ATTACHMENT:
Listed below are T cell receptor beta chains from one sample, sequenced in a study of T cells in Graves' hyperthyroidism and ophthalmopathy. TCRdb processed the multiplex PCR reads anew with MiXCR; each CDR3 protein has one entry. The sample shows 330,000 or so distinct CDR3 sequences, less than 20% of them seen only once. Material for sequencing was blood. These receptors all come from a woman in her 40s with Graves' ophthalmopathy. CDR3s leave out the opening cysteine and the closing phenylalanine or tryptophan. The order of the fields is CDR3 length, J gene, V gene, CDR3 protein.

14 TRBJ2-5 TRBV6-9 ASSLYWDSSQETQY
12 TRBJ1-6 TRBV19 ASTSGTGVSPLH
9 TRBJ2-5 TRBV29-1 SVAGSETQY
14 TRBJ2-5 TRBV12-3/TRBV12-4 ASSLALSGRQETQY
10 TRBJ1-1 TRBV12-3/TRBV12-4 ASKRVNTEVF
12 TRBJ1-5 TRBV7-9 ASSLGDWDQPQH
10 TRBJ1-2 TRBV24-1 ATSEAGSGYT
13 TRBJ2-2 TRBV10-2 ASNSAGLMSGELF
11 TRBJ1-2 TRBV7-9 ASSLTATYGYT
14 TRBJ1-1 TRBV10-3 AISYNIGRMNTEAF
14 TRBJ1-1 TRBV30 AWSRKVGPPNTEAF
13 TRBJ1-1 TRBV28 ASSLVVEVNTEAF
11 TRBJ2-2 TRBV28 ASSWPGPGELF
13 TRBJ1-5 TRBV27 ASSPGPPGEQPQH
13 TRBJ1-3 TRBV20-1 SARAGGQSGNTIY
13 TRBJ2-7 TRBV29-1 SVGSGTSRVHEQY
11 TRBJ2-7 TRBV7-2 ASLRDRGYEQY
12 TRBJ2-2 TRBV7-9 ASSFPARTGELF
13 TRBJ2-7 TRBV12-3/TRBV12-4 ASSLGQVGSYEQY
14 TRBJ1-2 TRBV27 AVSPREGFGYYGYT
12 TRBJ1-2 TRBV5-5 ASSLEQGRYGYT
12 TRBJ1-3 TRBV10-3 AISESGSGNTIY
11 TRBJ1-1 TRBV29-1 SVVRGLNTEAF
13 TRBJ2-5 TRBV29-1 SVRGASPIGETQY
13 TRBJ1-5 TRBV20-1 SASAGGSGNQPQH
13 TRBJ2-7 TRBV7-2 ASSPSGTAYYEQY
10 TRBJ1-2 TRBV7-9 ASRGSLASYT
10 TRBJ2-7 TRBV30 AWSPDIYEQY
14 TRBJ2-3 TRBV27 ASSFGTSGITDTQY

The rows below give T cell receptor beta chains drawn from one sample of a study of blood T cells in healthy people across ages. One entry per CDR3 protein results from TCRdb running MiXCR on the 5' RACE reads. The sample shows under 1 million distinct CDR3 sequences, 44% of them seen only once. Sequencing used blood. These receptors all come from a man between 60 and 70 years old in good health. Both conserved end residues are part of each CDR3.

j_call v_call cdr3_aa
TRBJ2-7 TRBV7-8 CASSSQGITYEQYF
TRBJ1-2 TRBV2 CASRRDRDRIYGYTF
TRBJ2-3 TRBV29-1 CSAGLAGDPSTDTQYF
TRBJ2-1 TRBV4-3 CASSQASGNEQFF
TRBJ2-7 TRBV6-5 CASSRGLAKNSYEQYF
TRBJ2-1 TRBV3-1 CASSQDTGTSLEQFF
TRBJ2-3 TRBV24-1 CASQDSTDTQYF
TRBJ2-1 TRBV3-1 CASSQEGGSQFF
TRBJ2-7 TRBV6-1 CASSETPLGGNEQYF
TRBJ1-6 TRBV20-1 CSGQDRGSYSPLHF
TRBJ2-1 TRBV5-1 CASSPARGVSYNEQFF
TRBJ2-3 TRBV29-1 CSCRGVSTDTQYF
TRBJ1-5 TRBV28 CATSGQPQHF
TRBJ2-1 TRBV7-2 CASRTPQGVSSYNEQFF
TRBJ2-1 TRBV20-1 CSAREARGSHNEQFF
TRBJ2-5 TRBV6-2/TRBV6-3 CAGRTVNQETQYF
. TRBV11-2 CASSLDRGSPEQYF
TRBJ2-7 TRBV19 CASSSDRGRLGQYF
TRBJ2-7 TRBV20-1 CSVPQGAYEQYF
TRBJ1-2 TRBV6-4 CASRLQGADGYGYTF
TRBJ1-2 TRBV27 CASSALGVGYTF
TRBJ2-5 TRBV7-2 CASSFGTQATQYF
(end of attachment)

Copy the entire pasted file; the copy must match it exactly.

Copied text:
Listed below are T cell receptor beta chains from one sample, sequenced in a study of T cells in Graves' hyperthyroidism and ophthalmopathy. TCRdb processed the multiplex PCR reads anew with MiXCR; each CDR3 protein has one entry. The sample shows 330,000 or so distinct CDR3 sequences, less than 20% of them seen only once. Material for sequencing was blood. These receptors all come from a woman in her 40s with Graves' ophthalmopathy. CDR3s leave out the opening cysteine and the closing phenylalanine or tryptophan. The order of the fields is CDR3 length, J gene, V gene, CDR3 protein.

14 TRBJ2-5 TRBV6-9 ASSLYWDSSQETQY
12 TRBJ1-6 TRBV19 ASTSGTGVSPLH
9 TRBJ2-5 TRBV29-1 SVAGSETQY
14 TRBJ2-5 TRBV12-3/TRBV12-4 ASSLALSGRQETQY
10 TRBJ1-1 TRBV12-3/TRBV12-4 ASKRVNTEVF
12 TRBJ1-5 TRBV7-9 ASSLGDWDQPQH
10 TRBJ1-2 TRBV24-1 ATSEAGSGYT
13 TRBJ2-2 TRBV10-2 ASNSAGLMSGELF
11 TRBJ1-2 TRBV7-9 ASSLTATYGYT
14 TRBJ1-1 TRBV10-3 AISYNIGRMNTEAF
14 TRBJ1-1 TRBV30 AWSRKVGPPNTEAF
13 TRBJ1-1 TRBV28 ASSLVVEVNTEAF
11 TRBJ2-2 TRBV28 ASSWPGPGELF
13 TRBJ1-5 TRBV27 ASSPGPPGEQPQH
13 TRBJ1-3 TRBV20-1 SARAGGQSGNTIY
13 TRBJ2-7 TRBV29-1 SVGSGTSRVHEQY
11 TRBJ2-7 TRBV7-2 ASLRDRGYEQY
12 TRBJ2-2 TRBV7-9 ASSFPARTGELF
13 TRBJ2-7 TRBV12-3/TRBV12-4 ASSLGQVGSYEQY
14 TRBJ1-2 TRBV27 AVSPREGFGYYGYT
12 TRBJ1-2 TRBV5-5 ASSLEQGRYGYT
12 TRBJ1-3 TRBV10-3 AISESGSGNTIY
11 TRBJ1-1 TRBV29-1 SVVRGLNTEAF
13 TRBJ2-5 TRBV29-1 SVRGASPIGETQY
13 TRBJ1-5 TRBV20-1 SASAGGSGNQPQH
13 TRBJ2-7 TRBV7-2 ASSPSGTAYYEQY
10 TRBJ1-2 TRBV7-9 ASRGSLASYT
10 TRBJ2-7 TRBV30 AWSPDIYEQY
14 TRBJ2-3 TRBV27 ASSFGTSGITDTQY

The rows below give T cell receptor beta chains drawn from one sample of a study of blood T cells in healthy people across ages. One entry per CDR3 protein results from TCRdb running MiXCR on the 5' RACE reads. The sample shows under 1 million distinct CDR3 sequences, 44% of them seen only once. Sequencing used blood. These receptors all come from a man between 60 and 70 years old in good health. Both conserved end residues are part of each CDR3.

j_call v_call cdr3_aa
TRBJ2-7 TRBV7-8 CASSSQGITYEQYF
TRBJ1-2 TRBV2 CASRRDRDRIYGYTF
TRBJ2-3 TRBV29-1 CSAGLAGDPSTDTQYF
TRBJ2-1 TRBV4-3 CASSQASGNEQFF
TRBJ2-7 TRBV6-5 CASSRGLAKNSYEQYF
TRBJ2-1 TRBV3-1 CASSQDTGTSLEQFF
TRBJ2-3 TRBV24-1 CASQDSTDTQYF
TRBJ2-1 TRBV3-1 CASSQEGGSQFF
TRBJ2-7 TRBV6-1 CASSETPLGGNEQYF
TRBJ1-6 TRBV20-1 CSGQDRGSYSPLHF
TRBJ2-1 TRBV5-1 CASSPARGVSYNEQFF
TRBJ2-3 TRBV29-1 CSCRGVSTDTQYF
TRBJ1-5 TRBV28 CATSGQPQHF
TRBJ2-1 TRBV7-2 CASRTPQGVSSYNEQFF
TRBJ2-1 TRBV20-1 CSAREARGSHNEQFF
TRBJ2-5 TRBV6-2/TRBV6-3 CAGRTVNQETQYF
. TRBV11-2 CASSLDRGSPEQYF
TRBJ2-7 TRBV19 CASSSDRGRLGQYF
TRBJ2-7 TRBV20-1 CSVPQGAYEQYF
TRBJ1-2 TRBV6-4 CASRLQGADGYGYTF
TRBJ1-2 TRBV27 CASSALGVGYTF
TRBJ2-5 TRBV7-2 CASSFGTQATQYF